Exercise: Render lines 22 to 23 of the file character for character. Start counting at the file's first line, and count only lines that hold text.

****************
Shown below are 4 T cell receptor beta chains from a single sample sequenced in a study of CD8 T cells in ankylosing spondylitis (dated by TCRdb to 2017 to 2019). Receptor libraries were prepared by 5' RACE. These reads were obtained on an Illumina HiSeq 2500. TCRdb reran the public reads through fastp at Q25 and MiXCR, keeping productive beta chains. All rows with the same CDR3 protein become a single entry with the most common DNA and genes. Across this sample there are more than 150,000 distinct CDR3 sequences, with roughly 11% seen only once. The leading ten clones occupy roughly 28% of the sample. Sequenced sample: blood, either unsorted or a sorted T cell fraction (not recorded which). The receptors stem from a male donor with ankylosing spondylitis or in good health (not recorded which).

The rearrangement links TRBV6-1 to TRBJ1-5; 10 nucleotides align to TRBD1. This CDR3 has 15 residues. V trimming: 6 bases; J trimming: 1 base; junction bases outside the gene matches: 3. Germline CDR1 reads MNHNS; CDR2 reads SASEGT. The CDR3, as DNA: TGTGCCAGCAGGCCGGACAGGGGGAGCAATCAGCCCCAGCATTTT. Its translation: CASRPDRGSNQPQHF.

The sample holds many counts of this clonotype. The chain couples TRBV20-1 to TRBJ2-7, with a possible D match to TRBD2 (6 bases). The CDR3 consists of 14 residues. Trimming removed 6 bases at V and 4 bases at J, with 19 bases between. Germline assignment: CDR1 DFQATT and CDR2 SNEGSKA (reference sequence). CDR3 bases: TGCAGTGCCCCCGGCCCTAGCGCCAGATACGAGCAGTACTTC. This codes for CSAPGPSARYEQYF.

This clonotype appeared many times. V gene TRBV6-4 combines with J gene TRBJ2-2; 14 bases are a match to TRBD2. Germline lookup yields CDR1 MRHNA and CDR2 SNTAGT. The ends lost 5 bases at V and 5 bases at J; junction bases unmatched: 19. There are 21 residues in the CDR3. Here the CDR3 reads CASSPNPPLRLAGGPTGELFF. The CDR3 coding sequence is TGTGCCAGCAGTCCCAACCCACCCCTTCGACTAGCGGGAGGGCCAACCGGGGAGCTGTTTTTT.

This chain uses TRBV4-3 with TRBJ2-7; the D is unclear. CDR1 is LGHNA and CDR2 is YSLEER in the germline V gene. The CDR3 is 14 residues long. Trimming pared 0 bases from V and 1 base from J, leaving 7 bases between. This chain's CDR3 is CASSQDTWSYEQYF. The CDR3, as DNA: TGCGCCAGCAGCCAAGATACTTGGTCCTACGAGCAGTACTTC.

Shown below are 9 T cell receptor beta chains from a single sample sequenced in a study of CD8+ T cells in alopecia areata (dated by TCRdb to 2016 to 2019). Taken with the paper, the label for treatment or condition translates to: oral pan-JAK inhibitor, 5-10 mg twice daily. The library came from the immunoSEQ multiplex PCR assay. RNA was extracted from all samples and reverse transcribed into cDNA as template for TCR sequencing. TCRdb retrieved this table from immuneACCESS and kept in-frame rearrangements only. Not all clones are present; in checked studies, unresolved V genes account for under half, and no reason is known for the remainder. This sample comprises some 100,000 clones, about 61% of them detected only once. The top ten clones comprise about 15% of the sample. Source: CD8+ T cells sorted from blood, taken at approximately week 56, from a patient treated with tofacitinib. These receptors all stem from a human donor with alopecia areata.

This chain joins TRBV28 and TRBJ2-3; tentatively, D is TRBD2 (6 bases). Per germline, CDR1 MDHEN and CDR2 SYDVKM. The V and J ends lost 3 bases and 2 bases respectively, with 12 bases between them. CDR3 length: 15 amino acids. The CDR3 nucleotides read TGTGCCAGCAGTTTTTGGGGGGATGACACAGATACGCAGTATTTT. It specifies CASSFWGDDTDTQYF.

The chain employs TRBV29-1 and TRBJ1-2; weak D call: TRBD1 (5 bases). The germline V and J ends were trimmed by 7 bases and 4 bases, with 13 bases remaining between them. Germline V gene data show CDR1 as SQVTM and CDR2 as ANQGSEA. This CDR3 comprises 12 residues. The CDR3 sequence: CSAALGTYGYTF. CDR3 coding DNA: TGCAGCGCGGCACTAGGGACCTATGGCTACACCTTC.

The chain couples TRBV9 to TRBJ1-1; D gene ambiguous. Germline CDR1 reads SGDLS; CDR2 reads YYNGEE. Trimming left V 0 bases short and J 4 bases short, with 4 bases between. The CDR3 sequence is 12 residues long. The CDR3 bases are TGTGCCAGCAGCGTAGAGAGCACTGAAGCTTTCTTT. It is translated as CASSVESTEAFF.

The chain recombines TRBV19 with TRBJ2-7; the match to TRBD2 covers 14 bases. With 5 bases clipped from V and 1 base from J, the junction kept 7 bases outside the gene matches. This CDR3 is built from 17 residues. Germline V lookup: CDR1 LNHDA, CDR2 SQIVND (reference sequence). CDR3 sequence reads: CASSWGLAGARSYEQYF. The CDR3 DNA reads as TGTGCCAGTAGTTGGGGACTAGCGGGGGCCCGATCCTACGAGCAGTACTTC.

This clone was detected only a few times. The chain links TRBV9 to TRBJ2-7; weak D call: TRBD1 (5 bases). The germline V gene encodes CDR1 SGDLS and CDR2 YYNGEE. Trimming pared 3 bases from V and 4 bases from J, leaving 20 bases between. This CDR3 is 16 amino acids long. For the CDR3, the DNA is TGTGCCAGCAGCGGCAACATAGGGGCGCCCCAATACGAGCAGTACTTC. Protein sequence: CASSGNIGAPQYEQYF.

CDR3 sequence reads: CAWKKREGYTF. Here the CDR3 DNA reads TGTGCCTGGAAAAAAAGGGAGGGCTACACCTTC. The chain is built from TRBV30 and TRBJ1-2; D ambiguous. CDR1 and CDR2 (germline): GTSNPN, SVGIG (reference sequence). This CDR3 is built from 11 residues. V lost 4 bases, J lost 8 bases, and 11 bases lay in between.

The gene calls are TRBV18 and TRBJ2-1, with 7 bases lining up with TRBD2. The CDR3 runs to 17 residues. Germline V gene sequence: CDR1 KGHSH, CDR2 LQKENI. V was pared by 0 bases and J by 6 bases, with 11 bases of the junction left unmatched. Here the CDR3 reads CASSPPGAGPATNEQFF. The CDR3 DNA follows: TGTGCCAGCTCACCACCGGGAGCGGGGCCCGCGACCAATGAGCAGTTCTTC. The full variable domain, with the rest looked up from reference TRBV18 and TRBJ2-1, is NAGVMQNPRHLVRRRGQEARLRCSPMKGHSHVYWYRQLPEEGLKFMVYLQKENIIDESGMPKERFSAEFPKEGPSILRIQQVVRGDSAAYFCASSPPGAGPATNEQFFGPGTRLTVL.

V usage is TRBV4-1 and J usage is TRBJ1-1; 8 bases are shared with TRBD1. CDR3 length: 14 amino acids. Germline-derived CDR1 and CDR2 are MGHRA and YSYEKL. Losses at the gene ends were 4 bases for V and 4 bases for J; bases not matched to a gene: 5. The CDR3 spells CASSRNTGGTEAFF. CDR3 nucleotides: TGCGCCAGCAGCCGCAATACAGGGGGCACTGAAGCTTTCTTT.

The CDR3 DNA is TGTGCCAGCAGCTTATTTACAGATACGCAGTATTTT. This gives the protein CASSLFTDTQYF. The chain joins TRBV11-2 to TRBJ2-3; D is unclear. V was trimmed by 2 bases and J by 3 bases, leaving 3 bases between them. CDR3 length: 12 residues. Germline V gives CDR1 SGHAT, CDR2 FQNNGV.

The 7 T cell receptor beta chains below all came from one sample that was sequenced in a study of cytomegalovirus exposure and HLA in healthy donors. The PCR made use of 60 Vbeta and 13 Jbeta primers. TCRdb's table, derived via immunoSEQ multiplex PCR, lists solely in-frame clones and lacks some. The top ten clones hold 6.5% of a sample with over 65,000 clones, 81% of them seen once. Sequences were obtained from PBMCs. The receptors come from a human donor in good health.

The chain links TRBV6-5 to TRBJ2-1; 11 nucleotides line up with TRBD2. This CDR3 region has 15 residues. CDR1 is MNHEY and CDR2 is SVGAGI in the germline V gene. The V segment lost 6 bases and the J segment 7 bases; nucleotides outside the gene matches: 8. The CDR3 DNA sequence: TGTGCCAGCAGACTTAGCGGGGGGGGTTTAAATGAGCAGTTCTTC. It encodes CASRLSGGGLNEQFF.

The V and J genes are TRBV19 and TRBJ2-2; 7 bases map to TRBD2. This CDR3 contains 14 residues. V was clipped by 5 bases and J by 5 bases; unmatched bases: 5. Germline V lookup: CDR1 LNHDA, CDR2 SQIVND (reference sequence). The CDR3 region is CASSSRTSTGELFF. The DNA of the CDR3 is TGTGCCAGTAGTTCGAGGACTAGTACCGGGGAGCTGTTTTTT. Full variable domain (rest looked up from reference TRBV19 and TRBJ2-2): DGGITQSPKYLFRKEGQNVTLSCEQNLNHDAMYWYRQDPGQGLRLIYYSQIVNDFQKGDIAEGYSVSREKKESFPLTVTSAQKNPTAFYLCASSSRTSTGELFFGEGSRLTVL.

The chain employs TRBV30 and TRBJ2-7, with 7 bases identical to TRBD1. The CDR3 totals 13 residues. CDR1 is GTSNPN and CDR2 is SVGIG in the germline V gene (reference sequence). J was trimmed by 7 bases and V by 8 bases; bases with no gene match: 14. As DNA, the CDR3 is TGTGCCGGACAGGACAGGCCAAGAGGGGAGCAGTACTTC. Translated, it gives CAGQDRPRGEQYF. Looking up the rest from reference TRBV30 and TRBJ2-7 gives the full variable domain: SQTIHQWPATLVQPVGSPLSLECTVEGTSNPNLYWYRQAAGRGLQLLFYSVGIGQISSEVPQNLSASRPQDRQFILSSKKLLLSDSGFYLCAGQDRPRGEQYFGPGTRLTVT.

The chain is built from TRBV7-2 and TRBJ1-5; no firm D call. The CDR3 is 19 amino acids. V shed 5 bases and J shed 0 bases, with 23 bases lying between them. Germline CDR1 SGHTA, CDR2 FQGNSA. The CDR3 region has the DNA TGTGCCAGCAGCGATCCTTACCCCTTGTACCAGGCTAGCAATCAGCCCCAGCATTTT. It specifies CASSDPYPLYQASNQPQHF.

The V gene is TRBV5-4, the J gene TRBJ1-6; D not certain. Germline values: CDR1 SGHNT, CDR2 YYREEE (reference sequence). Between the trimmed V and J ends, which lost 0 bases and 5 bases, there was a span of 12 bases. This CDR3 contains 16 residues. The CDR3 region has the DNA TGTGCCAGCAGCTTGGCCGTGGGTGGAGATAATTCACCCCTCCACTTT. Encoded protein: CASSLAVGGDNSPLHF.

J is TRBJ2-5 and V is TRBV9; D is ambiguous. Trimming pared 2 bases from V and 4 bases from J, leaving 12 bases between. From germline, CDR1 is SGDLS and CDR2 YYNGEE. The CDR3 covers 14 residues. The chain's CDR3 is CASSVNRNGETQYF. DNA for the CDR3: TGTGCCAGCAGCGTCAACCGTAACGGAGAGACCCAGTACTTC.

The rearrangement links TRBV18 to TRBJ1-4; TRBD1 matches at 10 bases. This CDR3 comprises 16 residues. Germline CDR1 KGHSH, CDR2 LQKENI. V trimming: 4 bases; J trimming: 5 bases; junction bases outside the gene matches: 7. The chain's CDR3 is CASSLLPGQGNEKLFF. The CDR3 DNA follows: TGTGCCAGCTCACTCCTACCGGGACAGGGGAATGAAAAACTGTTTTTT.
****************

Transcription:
J is TRBJ2-5 and V is TRBV9; D is ambiguous. Trimming pared 2 bases from V and 4 bases from J, leaving 12 bases between. From germline, CDR1 is SGDLS and CDR2 YYNGEE. The CDR3 covers 14 residues. The chain's CDR3 is CASSVNRNGETQYF. DNA for the CDR3: TGTGCCAGCAGCGTCAACCGTAACGGAGAGACCCAGTACTTC.

The rearrangement links TRBV18 to TRBJ1-4; TRBD1 matches at 10 bases. This CDR3 comprises 16 residues. Germline CDR1 KGHSH, CDR2 LQKENI. V trimming: 4 bases; J trimming: 5 bases; junction bases outside the gene matches: 7. The chain's CDR3 is CASSLLPGQGNEKLFF. The CDR3 DNA follows: TGTGCCAGCTCACTCCTACCGGGACAGGGGAATGAAAAACTGTTTTTT.